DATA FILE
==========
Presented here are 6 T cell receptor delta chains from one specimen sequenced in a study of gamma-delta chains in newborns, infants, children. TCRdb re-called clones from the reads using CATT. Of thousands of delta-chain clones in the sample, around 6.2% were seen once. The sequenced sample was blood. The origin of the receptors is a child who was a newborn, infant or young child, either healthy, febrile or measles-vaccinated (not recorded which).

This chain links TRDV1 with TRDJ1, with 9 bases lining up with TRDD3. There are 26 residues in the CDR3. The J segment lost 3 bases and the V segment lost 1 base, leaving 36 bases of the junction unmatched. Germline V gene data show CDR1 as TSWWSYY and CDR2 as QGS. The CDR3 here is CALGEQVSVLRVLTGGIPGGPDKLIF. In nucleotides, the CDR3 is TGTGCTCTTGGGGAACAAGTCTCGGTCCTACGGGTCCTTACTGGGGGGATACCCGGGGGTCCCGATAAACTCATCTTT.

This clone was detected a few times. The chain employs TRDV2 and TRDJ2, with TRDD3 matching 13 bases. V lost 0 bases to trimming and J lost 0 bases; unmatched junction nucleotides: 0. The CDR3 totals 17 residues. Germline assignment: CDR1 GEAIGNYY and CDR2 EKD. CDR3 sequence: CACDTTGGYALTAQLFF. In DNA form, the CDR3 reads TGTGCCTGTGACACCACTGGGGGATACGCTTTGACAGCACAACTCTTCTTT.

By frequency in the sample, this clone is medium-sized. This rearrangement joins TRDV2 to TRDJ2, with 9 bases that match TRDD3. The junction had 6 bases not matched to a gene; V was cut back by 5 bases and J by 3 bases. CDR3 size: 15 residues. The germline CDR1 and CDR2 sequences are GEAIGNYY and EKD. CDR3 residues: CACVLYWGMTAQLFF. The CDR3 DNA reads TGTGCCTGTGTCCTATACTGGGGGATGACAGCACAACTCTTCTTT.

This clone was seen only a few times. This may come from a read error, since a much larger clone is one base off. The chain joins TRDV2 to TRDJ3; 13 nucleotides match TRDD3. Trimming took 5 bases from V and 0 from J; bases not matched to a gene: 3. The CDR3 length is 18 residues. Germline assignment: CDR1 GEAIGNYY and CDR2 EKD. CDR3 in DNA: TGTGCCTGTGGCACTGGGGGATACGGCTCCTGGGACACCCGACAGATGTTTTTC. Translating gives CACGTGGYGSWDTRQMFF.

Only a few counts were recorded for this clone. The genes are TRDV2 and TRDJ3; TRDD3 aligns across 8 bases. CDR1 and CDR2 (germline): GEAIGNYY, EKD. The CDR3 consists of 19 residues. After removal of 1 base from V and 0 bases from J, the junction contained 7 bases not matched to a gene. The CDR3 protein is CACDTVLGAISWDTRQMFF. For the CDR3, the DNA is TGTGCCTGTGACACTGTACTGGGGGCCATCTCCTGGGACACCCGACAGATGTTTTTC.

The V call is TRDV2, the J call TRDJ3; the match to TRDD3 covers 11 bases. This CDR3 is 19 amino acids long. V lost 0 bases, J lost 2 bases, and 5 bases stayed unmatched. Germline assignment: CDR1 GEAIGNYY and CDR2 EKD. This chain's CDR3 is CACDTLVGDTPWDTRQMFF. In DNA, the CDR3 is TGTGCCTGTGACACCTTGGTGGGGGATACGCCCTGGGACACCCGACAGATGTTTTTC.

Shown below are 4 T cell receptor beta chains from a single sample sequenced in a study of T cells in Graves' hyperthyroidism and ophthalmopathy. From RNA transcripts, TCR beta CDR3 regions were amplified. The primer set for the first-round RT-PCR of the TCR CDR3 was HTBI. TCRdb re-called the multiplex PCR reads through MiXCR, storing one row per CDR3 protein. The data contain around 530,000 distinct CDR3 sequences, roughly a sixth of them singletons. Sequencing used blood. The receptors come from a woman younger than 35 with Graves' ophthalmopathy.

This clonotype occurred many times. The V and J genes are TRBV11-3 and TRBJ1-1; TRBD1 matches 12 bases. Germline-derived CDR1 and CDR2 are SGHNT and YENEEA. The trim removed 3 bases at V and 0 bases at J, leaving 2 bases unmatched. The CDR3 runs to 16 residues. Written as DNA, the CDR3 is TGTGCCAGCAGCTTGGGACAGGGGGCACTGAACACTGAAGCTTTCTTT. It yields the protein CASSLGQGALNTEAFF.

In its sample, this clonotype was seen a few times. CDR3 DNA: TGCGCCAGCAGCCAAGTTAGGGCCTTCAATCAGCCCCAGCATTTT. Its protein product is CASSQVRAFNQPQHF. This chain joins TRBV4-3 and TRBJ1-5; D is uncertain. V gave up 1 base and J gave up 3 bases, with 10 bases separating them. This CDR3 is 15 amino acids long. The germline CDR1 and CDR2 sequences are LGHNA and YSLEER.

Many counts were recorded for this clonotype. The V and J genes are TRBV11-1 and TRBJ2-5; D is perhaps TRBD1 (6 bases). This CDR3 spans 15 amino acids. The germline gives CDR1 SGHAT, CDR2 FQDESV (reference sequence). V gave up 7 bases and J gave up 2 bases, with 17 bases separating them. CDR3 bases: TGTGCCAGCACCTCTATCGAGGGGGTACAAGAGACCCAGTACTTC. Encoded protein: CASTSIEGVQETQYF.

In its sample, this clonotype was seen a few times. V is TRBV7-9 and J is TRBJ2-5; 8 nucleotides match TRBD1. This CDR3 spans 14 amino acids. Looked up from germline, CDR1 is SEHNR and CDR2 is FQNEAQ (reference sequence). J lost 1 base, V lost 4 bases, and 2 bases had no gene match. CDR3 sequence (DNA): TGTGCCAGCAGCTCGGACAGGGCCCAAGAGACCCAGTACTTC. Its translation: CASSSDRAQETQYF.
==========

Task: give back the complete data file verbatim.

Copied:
Presented here are 6 T cell receptor delta chains from one specimen sequenced in a study of gamma-delta chains in newborns, infants, children. TCRdb re-called clones from the reads using CATT. Of thousands of delta-chain clones in the sample, around 6.2% were seen once. The sequenced sample was blood. The origin of the receptors is a child who was a newborn, infant or young child, either healthy, febrile or measles-vaccinated (not recorded which).

This chain links TRDV1 with TRDJ1, with 9 bases lining up with TRDD3. There are 26 residues in the CDR3. The J segment lost 3 bases and the V segment lost 1 base, leaving 36 bases of the junction unmatched. Germline V gene data show CDR1 as TSWWSYY and CDR2 as QGS. The CDR3 here is CALGEQVSVLRVLTGGIPGGPDKLIF. In nucleotides, the CDR3 is TGTGCTCTTGGGGAACAAGTCTCGGTCCTACGGGTCCTTACTGGGGGGATACCCGGGGGTCCCGATAAACTCATCTTT.

This clone was detected a few times. The chain employs TRDV2 and TRDJ2, with TRDD3 matching 13 bases. V lost 0 bases to trimming and J lost 0 bases; unmatched junction nucleotides: 0. The CDR3 totals 17 residues. Germline assignment: CDR1 GEAIGNYY and CDR2 EKD. CDR3 sequence: CACDTTGGYALTAQLFF. In DNA form, the CDR3 reads TGTGCCTGTGACACCACTGGGGGATACGCTTTGACAGCACAACTCTTCTTT.

By frequency in the sample, this clone is medium-sized. This rearrangement joins TRDV2 to TRDJ2, with 9 bases that match TRDD3. The junction had 6 bases not matched to a gene; V was cut back by 5 bases and J by 3 bases. CDR3 size: 15 residues. The germline CDR1 and CDR2 sequences are GEAIGNYY and EKD. CDR3 residues: CACVLYWGMTAQLFF. The CDR3 DNA reads TGTGCCTGTGTCCTATACTGGGGGATGACAGCACAACTCTTCTTT.

This clone was seen only a few times. This may come from a read error, since a much larger clone is one base off. The chain joins TRDV2 to TRDJ3; 13 nucleotides match TRDD3. Trimming took 5 bases from V and 0 from J; bases not matched to a gene: 3. The CDR3 length is 18 residues. Germline assignment: CDR1 GEAIGNYY and CDR2 EKD. CDR3 in DNA: TGTGCCTGTGGCACTGGGGGATACGGCTCCTGGGACACCCGACAGATGTTTTTC. Translating gives CACGTGGYGSWDTRQMFF.

Only a few counts were recorded for this clone. The genes are TRDV2 and TRDJ3; TRDD3 aligns across 8 bases. CDR1 and CDR2 (germline): GEAIGNYY, EKD. The CDR3 consists of 19 residues. After removal of 1 base from V and 0 bases from J, the junction contained 7 bases not matched to a gene. The CDR3 protein is CACDTVLGAISWDTRQMFF. For the CDR3, the DNA is TGTGCCTGTGACACTGTACTGGGGGCCATCTCCTGGGACACCCGACAGATGTTTTTC.

The V call is TRDV2, the J call TRDJ3; the match to TRDD3 covers 11 bases. This CDR3 is 19 amino acids long. V lost 0 bases, J lost 2 bases, and 5 bases stayed unmatched. Germline assignment: CDR1 GEAIGNYY and CDR2 EKD. This chain's CDR3 is CACDTLVGDTPWDTRQMFF. In DNA, the CDR3 is TGTGCCTGTGACACCTTGGTGGGGGATACGCCCTGGGACACCCGACAGATGTTTTTC.

Shown below are 4 T cell receptor beta chains from a single sample sequenced in a study of T cells in Graves' hyperthyroidism and ophthalmopathy. From RNA transcripts, TCR beta CDR3 regions were amplified. The primer set for the first-round RT-PCR of the TCR CDR3 was HTBI. TCRdb re-called the multiplex PCR reads through MiXCR, storing one row per CDR3 protein. The data contain around 530,000 distinct CDR3 sequences, roughly a sixth of them singletons. Sequencing used blood. The receptors come from a woman younger than 35 with Graves' ophthalmopathy.

This clonotype occurred many times. The V and J genes are TRBV11-3 and TRBJ1-1; TRBD1 matches 12 bases. Germline-derived CDR1 and CDR2 are SGHNT and YENEEA. The trim removed 3 bases at V and 0 bases at J, leaving 2 bases unmatched. The CDR3 runs to 16 residues. Written as DNA, the CDR3 is TGTGCCAGCAGCTTGGGACAGGGGGCACTGAACACTGAAGCTTTCTTT. It yields the protein CASSLGQGALNTEAFF.

In its sample, this clonotype was seen a few times. CDR3 DNA: TGCGCCAGCAGCCAAGTTAGGGCCTTCAATCAGCCCCAGCATTTT. Its protein product is CASSQVRAFNQPQHF. This chain joins TRBV4-3 and TRBJ1-5; D is uncertain. V gave up 1 base and J gave up 3 bases, with 10 bases separating them. This CDR3 is 15 amino acids long. The germline CDR1 and CDR2 sequences are LGHNA and YSLEER.

Many counts were recorded for this clonotype. The V and J genes are TRBV11-1 and TRBJ2-5; D is perhaps TRBD1 (6 bases). This CDR3 spans 15 amino acids. The germline gives CDR1 SGHAT, CDR2 FQDESV (reference sequence). V gave up 7 bases and J gave up 2 bases, with 17 bases separating them. CDR3 bases: TGTGCCAGCACCTCTATCGAGGGGGTACAAGAGACCCAGTACTTC. Encoded protein: CASTSIEGVQETQYF.

In its sample, this clonotype was seen a few times. V is TRBV7-9 and J is TRBJ2-5; 8 nucleotides match TRBD1. This CDR3 spans 14 amino acids. Looked up from germline, CDR1 is SEHNR and CDR2 is FQNEAQ (reference sequence). J lost 1 base, V lost 4 bases, and 2 bases had no gene match. CDR3 sequence (DNA): TGTGCCAGCAGCTCGGACAGGGCCCAAGAGACCCAGTACTTC. Its translation: CASSSDRAQETQYF.